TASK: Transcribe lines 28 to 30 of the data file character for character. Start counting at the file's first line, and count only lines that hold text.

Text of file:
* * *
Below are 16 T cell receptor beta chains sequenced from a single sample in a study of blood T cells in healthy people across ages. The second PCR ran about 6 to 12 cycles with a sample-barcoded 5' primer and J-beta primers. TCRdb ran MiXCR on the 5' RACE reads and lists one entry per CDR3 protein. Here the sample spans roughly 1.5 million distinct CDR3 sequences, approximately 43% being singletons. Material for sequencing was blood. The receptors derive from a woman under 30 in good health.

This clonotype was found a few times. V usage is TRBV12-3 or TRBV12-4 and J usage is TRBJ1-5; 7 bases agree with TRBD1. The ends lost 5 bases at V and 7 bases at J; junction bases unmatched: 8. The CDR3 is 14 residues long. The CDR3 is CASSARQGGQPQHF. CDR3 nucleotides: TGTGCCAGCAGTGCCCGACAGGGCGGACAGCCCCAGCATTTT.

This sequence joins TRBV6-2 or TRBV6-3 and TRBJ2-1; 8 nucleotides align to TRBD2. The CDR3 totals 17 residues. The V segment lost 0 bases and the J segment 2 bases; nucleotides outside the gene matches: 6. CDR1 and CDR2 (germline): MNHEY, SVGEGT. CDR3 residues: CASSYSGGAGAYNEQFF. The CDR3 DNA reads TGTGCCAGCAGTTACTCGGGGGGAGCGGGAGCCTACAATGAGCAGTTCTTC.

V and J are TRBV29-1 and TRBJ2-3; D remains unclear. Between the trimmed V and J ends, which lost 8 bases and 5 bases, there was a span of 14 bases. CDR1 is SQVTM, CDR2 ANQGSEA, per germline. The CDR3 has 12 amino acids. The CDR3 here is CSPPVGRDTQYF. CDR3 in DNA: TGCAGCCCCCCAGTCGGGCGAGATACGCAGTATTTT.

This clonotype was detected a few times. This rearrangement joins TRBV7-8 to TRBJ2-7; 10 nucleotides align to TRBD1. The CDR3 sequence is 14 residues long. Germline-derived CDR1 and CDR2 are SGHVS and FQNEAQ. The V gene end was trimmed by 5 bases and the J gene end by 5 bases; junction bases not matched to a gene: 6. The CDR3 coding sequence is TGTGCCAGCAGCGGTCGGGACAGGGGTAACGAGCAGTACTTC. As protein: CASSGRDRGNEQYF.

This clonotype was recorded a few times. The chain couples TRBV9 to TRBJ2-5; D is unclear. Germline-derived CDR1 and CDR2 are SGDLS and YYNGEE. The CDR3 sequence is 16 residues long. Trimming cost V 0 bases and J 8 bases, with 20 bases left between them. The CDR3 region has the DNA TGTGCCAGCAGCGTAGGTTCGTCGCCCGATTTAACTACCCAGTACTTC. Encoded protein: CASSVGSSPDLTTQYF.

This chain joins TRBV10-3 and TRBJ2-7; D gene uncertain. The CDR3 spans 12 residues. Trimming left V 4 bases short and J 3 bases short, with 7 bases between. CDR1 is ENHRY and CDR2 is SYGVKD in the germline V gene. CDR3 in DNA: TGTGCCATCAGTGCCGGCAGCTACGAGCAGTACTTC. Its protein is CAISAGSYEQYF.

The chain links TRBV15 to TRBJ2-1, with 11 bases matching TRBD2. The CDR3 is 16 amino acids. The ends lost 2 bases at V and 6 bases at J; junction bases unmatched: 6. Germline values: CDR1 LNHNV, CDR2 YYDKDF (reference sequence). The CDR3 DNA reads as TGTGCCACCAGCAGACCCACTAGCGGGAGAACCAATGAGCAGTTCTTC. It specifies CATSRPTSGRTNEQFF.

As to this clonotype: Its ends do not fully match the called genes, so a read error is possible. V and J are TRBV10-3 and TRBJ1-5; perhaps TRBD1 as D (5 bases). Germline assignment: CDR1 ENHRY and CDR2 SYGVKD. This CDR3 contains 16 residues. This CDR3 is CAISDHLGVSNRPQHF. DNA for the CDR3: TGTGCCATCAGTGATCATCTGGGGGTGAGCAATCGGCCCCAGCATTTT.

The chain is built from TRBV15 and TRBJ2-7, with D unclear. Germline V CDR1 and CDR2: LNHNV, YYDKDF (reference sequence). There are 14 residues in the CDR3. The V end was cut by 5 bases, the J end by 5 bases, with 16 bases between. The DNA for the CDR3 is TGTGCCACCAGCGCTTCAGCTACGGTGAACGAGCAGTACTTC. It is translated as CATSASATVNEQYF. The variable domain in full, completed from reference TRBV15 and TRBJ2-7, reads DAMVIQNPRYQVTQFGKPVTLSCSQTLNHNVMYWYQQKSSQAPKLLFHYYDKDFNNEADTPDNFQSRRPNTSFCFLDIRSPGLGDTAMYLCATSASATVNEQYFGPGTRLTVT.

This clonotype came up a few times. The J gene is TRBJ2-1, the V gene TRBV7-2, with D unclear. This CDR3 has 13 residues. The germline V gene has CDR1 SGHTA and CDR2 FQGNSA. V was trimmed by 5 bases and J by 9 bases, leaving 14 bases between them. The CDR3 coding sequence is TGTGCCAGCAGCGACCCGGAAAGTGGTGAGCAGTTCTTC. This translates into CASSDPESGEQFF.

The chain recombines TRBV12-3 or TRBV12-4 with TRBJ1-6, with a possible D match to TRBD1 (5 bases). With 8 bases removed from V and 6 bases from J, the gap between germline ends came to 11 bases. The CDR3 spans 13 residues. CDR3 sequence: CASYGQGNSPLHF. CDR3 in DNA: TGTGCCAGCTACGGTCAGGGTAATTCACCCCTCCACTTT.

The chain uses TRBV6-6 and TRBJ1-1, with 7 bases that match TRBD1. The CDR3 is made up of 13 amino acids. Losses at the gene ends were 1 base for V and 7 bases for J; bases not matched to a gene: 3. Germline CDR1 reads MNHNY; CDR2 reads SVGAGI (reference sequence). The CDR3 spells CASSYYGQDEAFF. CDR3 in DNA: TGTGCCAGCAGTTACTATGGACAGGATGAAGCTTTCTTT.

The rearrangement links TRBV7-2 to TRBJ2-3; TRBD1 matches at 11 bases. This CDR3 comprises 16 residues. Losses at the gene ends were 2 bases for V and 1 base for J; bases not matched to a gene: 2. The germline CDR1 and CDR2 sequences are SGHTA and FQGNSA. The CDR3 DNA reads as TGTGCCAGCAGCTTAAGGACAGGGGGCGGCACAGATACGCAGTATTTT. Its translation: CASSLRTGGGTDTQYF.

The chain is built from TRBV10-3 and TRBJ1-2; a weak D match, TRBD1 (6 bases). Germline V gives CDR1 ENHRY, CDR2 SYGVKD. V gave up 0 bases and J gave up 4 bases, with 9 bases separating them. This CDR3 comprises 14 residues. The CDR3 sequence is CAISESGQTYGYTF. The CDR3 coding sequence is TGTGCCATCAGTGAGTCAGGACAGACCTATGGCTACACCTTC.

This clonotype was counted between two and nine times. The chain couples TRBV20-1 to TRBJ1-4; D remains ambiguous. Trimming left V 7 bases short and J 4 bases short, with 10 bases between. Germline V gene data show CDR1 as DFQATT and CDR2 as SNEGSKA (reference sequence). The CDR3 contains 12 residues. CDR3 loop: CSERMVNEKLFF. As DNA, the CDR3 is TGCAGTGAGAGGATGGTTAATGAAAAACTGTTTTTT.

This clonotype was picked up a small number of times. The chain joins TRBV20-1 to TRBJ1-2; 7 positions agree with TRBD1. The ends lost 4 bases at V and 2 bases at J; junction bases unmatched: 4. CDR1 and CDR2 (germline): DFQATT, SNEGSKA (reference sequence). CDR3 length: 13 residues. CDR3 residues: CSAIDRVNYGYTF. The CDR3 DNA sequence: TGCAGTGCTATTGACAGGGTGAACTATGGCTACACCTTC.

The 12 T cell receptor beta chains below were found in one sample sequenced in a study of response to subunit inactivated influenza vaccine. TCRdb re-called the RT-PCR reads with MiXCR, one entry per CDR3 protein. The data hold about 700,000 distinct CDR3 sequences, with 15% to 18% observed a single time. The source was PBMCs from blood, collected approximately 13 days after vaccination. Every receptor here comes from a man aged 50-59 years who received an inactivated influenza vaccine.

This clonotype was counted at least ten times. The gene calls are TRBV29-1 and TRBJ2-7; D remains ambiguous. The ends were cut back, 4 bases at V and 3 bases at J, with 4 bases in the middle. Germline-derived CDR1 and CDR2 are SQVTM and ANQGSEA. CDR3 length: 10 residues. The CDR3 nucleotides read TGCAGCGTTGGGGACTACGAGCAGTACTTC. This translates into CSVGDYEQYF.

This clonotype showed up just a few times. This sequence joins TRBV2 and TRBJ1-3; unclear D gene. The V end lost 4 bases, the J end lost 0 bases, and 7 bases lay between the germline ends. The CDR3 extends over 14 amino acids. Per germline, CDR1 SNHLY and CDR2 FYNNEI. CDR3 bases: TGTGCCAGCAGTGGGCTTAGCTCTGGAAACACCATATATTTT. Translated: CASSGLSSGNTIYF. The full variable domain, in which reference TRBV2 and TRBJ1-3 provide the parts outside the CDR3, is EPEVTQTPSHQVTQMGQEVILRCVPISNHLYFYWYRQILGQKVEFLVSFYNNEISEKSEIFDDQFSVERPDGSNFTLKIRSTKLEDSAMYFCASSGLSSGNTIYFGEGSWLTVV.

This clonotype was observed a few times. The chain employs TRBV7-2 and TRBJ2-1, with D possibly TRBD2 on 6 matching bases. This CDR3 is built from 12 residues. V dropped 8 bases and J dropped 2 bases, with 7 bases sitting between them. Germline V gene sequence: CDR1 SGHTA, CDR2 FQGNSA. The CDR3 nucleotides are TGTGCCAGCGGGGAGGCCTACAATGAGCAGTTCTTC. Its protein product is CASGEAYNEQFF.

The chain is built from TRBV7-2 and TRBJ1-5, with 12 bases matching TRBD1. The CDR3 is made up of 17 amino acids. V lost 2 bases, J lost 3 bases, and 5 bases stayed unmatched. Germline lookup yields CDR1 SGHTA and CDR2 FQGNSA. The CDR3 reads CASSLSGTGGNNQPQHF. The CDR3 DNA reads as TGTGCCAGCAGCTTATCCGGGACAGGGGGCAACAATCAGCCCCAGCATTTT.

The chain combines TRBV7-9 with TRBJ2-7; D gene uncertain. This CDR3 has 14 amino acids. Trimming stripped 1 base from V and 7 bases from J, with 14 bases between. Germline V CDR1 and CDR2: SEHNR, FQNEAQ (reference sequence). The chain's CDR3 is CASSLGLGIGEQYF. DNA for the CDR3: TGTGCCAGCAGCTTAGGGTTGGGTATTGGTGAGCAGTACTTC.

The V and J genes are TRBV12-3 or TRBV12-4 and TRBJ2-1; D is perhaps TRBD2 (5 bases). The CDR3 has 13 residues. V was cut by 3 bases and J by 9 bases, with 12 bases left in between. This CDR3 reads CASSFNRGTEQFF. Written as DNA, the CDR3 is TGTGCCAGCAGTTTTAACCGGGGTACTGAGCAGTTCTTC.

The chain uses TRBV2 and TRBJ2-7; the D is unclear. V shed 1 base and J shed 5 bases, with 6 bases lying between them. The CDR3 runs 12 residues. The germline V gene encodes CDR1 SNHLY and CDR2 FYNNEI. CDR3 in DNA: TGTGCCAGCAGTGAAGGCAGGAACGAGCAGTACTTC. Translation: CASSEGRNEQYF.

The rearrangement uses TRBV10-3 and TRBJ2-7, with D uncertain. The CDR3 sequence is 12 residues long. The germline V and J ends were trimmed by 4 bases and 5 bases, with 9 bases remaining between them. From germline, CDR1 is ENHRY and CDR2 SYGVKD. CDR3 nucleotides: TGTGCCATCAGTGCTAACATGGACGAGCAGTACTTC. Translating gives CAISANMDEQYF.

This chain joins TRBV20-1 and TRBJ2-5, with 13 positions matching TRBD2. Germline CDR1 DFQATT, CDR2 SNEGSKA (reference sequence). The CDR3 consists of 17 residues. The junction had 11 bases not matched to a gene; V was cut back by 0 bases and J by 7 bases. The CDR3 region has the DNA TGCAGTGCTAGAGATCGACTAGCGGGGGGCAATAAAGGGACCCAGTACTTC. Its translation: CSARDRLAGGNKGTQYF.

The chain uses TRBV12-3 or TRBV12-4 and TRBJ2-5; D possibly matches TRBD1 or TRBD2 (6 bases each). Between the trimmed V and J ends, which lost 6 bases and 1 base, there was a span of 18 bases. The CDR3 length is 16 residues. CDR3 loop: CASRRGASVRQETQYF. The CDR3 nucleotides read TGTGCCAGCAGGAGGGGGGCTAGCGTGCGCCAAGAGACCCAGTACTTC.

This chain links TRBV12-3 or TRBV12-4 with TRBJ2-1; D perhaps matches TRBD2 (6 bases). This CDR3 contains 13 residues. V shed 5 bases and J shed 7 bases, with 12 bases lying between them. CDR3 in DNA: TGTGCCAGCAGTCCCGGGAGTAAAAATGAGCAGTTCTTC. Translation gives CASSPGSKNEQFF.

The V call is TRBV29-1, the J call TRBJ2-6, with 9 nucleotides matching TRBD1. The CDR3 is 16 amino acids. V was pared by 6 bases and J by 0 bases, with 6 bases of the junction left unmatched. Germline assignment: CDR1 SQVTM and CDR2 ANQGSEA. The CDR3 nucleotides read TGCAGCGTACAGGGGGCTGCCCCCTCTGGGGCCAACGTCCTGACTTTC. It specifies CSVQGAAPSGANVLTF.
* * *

The chain uses TRBV12-3 or TRBV12-4 and TRBJ2-5; D possibly matches TRBD1 or TRBD2 (6 bases each). Between the trimmed V and J ends, which lost 6 bases and 1 base, there was a span of 18 bases. The CDR3 length is 16 residues. CDR3 loop: CASRRGASVRQETQYF. The CDR3 nucleotides read TGTGCCAGCAGGAGGGGGGCTAGCGTGCGCCAAGAGACCCAGTACTTC.

This chain links TRBV12-3 or TRBV12-4 with TRBJ2-1; D perhaps matches TRBD2 (6 bases). This CDR3 contains 13 residues. V shed 5 bases and J shed 7 bases, with 12 bases lying between them. CDR3 in DNA: TGTGCCAGCAGTCCCGGGAGTAAAAATGAGCAGTTCTTC. Translation gives CASSPGSKNEQFF.

The V call is TRBV29-1, the J call TRBJ2-6, with 9 nucleotides matching TRBD1. The CDR3 is 16 amino acids. V was pared by 6 bases and J by 0 bases, with 6 bases of the junction left unmatched. Germline assignment: CDR1 SQVTM and CDR2 ANQGSEA. The CDR3 nucleotides read TGCAGCGTACAGGGGGCTGCCCCCTCTGGGGCCAACGTCCTGACTTTC. It specifies CSVQGAAPSGANVLTF.